Mike Gunton (Ian West/PA)

“The green ecosystems are an incredibly strong web which underpins all life – and because it’s so complex and so strong, it’s an unchallengeable Jenga tower,” says Gunton. “What’s been happening is that we’ve been pulling the bricks out, but because we’re plant-blind, we haven’t really cared or noticed that we’ve pulled these bricks out.

“As we know, with a Jenga tower, if you just pull that last brick out, the whole thing collapses. What we’re trying to say is, be more aware of those Jenga blocks, because if you knock down that tower, it’s curtains.”

Noting the ever-present challenge of bringing the natural world to life, Gunton explains how the unit developed never-before-seen technology, resulting in a new approach to filmmaking.

Based upon a widely-used technique known as time-lapse photography – a process by which a moving object is photographed consistently over a period of time and when played back, appears as a fast-forwarded video – the concept emerged after producer Paul Williams chanced upon a YouTube video uploaded by American visual engineer, Chris Field.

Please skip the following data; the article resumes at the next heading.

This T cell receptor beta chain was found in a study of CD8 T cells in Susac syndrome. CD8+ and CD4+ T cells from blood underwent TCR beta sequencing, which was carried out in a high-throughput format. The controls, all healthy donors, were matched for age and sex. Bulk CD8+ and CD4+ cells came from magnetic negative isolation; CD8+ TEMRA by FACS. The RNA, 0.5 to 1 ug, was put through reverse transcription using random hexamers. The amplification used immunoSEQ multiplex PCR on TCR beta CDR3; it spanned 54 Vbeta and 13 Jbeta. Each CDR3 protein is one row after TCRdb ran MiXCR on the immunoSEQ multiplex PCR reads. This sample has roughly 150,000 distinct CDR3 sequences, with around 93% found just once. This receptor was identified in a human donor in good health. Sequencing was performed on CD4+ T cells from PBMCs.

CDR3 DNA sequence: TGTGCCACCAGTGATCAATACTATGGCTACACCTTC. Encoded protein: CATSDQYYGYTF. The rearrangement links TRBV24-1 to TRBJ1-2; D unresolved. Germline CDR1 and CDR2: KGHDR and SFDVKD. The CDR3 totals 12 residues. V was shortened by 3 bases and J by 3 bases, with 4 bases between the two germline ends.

Already a fan of botanical photography, Field had tinkered with existing electronics to create a customised camera capable of capturing the movement of plant life. Together with the BBC’s in-house team, they set about developing the technology in order to not only capture a simple time-lapse, but allow viewers to travel along the rainforest floor alongside plants and insects.

“Someone like Chris Field in a shed somewhere will have this brilliant idea and develop some sort of prototype which we can then build into a more robust system like we did here,” says Gunton, voice tinged with excitement.